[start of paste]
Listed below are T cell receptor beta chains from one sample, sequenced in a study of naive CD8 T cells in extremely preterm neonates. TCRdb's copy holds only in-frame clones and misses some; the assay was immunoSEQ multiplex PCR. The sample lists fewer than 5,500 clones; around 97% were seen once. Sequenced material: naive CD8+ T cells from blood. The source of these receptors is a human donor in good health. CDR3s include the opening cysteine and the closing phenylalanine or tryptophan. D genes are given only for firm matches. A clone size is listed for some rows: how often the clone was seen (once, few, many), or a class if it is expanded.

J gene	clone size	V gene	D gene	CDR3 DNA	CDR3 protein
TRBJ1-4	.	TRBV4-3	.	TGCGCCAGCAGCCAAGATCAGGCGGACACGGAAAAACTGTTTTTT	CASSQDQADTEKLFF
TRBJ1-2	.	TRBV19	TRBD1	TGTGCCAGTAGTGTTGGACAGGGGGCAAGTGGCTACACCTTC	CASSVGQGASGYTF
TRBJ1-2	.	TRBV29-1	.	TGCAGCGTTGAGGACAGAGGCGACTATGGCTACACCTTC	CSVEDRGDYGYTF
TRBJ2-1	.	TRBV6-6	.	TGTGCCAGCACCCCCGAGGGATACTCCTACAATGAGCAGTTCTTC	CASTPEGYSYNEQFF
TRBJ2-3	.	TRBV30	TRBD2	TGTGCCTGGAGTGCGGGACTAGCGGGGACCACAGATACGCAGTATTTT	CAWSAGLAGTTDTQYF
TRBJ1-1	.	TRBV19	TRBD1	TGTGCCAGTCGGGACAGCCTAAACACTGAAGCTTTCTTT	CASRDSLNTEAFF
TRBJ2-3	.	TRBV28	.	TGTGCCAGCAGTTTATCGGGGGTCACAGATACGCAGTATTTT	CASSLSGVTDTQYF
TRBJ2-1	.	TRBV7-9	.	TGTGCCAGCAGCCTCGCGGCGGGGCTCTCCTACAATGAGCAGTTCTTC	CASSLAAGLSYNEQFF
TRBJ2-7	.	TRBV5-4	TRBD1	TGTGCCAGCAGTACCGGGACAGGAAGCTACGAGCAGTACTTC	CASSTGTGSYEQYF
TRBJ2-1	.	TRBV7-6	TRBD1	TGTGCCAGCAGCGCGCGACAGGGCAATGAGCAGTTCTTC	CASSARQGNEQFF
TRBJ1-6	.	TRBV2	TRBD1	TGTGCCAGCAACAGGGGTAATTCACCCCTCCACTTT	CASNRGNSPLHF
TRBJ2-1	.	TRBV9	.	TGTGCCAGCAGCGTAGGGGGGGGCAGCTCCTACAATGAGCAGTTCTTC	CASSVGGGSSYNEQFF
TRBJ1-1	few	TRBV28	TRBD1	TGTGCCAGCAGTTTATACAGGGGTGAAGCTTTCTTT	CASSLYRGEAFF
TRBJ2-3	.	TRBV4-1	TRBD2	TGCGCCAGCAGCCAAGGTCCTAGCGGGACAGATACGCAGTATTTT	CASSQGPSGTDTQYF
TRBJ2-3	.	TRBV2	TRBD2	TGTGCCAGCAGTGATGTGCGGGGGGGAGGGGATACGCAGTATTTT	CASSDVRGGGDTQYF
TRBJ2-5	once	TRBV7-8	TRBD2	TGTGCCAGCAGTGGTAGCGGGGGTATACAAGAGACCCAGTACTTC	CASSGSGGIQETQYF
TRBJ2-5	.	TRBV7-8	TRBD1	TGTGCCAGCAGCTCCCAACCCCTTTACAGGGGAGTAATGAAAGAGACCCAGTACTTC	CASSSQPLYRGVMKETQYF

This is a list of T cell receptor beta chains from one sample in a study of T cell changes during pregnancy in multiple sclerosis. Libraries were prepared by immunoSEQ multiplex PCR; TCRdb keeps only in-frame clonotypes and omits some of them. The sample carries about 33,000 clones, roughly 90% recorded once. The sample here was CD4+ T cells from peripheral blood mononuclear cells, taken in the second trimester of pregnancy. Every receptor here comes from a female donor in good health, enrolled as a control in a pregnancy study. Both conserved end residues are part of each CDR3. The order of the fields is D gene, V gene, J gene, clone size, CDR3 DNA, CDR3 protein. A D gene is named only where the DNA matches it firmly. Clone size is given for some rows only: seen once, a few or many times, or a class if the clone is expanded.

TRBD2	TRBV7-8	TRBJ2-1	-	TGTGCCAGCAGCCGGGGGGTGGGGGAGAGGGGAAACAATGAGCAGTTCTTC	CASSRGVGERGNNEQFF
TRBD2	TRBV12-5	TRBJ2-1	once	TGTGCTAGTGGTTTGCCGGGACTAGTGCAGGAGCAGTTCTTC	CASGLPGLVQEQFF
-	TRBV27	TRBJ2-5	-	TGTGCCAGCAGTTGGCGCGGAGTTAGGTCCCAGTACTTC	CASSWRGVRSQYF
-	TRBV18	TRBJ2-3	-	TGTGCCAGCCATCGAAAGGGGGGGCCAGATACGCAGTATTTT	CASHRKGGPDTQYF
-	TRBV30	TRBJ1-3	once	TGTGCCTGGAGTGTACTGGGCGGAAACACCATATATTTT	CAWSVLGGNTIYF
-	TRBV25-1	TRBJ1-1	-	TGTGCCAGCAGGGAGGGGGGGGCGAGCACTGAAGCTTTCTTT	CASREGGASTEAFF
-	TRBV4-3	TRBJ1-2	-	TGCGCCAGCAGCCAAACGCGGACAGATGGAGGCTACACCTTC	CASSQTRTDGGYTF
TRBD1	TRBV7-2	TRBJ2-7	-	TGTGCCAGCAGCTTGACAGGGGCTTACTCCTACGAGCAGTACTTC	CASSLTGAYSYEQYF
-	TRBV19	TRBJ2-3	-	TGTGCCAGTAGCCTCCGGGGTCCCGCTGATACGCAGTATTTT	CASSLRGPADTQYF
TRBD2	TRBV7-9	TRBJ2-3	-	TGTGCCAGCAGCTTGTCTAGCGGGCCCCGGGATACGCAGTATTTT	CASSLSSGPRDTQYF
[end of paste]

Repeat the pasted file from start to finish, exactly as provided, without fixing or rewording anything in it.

Listed below are T cell receptor beta chains from one sample, sequenced in a study of naive CD8 T cells in extremely preterm neonates. TCRdb's copy holds only in-frame clones and misses some; the assay was immunoSEQ multiplex PCR. The sample lists fewer than 5,500 clones; around 97% were seen once. Sequenced material: naive CD8+ T cells from blood. The source of these receptors is a human donor in good health. CDR3s include the opening cysteine and the closing phenylalanine or tryptophan. D genes are given only for firm matches. A clone size is listed for some rows: how often the clone was seen (once, few, many), or a class if it is expanded.

J gene	clone size	V gene	D gene	CDR3 DNA	CDR3 protein
TRBJ1-4	.	TRBV4-3	.	TGCGCCAGCAGCCAAGATCAGGCGGACACGGAAAAACTGTTTTTT	CASSQDQADTEKLFF
TRBJ1-2	.	TRBV19	TRBD1	TGTGCCAGTAGTGTTGGACAGGGGGCAAGTGGCTACACCTTC	CASSVGQGASGYTF
TRBJ1-2	.	TRBV29-1	.	TGCAGCGTTGAGGACAGAGGCGACTATGGCTACACCTTC	CSVEDRGDYGYTF
TRBJ2-1	.	TRBV6-6	.	TGTGCCAGCACCCCCGAGGGATACTCCTACAATGAGCAGTTCTTC	CASTPEGYSYNEQFF
TRBJ2-3	.	TRBV30	TRBD2	TGTGCCTGGAGTGCGGGACTAGCGGGGACCACAGATACGCAGTATTTT	CAWSAGLAGTTDTQYF
TRBJ1-1	.	TRBV19	TRBD1	TGTGCCAGTCGGGACAGCCTAAACACTGAAGCTTTCTTT	CASRDSLNTEAFF
TRBJ2-3	.	TRBV28	.	TGTGCCAGCAGTTTATCGGGGGTCACAGATACGCAGTATTTT	CASSLSGVTDTQYF
TRBJ2-1	.	TRBV7-9	.	TGTGCCAGCAGCCTCGCGGCGGGGCTCTCCTACAATGAGCAGTTCTTC	CASSLAAGLSYNEQFF
TRBJ2-7	.	TRBV5-4	TRBD1	TGTGCCAGCAGTACCGGGACAGGAAGCTACGAGCAGTACTTC	CASSTGTGSYEQYF
TRBJ2-1	.	TRBV7-6	TRBD1	TGTGCCAGCAGCGCGCGACAGGGCAATGAGCAGTTCTTC	CASSARQGNEQFF
TRBJ1-6	.	TRBV2	TRBD1	TGTGCCAGCAACAGGGGTAATTCACCCCTCCACTTT	CASNRGNSPLHF
TRBJ2-1	.	TRBV9	.	TGTGCCAGCAGCGTAGGGGGGGGCAGCTCCTACAATGAGCAGTTCTTC	CASSVGGGSSYNEQFF
TRBJ1-1	few	TRBV28	TRBD1	TGTGCCAGCAGTTTATACAGGGGTGAAGCTTTCTTT	CASSLYRGEAFF
TRBJ2-3	.	TRBV4-1	TRBD2	TGCGCCAGCAGCCAAGGTCCTAGCGGGACAGATACGCAGTATTTT	CASSQGPSGTDTQYF
TRBJ2-3	.	TRBV2	TRBD2	TGTGCCAGCAGTGATGTGCGGGGGGGAGGGGATACGCAGTATTTT	CASSDVRGGGDTQYF
TRBJ2-5	once	TRBV7-8	TRBD2	TGTGCCAGCAGTGGTAGCGGGGGTATACAAGAGACCCAGTACTTC	CASSGSGGIQETQYF
TRBJ2-5	.	TRBV7-8	TRBD1	TGTGCCAGCAGCTCCCAACCCCTTTACAGGGGAGTAATGAAAGAGACCCAGTACTTC	CASSSQPLYRGVMKETQYF

This is a list of T cell receptor beta chains from one sample in a study of T cell changes during pregnancy in multiple sclerosis. Libraries were prepared by immunoSEQ multiplex PCR; TCRdb keeps only in-frame clonotypes and omits some of them. The sample carries about 33,000 clones, roughly 90% recorded once. The sample here was CD4+ T cells from peripheral blood mononuclear cells, taken in the second trimester of pregnancy. Every receptor here comes from a female donor in good health, enrolled as a control in a pregnancy study. Both conserved end residues are part of each CDR3. The order of the fields is D gene, V gene, J gene, clone size, CDR3 DNA, CDR3 protein. A D gene is named only where the DNA matches it firmly. Clone size is given for some rows only: seen once, a few or many times, or a class if the clone is expanded.

TRBD2	TRBV7-8	TRBJ2-1	-	TGTGCCAGCAGCCGGGGGGTGGGGGAGAGGGGAAACAATGAGCAGTTCTTC	CASSRGVGERGNNEQFF
TRBD2	TRBV12-5	TRBJ2-1	once	TGTGCTAGTGGTTTGCCGGGACTAGTGCAGGAGCAGTTCTTC	CASGLPGLVQEQFF
-	TRBV27	TRBJ2-5	-	TGTGCCAGCAGTTGGCGCGGAGTTAGGTCCCAGTACTTC	CASSWRGVRSQYF
-	TRBV18	TRBJ2-3	-	TGTGCCAGCCATCGAAAGGGGGGGCCAGATACGCAGTATTTT	CASHRKGGPDTQYF
-	TRBV30	TRBJ1-3	once	TGTGCCTGGAGTGTACTGGGCGGAAACACCATATATTTT	CAWSVLGGNTIYF
-	TRBV25-1	TRBJ1-1	-	TGTGCCAGCAGGGAGGGGGGGGCGAGCACTGAAGCTTTCTTT	CASREGGASTEAFF
-	TRBV4-3	TRBJ1-2	-	TGCGCCAGCAGCCAAACGCGGACAGATGGAGGCTACACCTTC	CASSQTRTDGGYTF
TRBD1	TRBV7-2	TRBJ2-7	-	TGTGCCAGCAGCTTGACAGGGGCTTACTCCTACGAGCAGTACTTC	CASSLTGAYSYEQYF
-	TRBV19	TRBJ2-3	-	TGTGCCAGTAGCCTCCGGGGTCCCGCTGATACGCAGTATTTT	CASSLRGPADTQYF
TRBD2	TRBV7-9	TRBJ2-3	-	TGTGCCAGCAGCTTGTCTAGCGGGCCCCGGGATACGCAGTATTTT	CASSLSSGPRDTQYF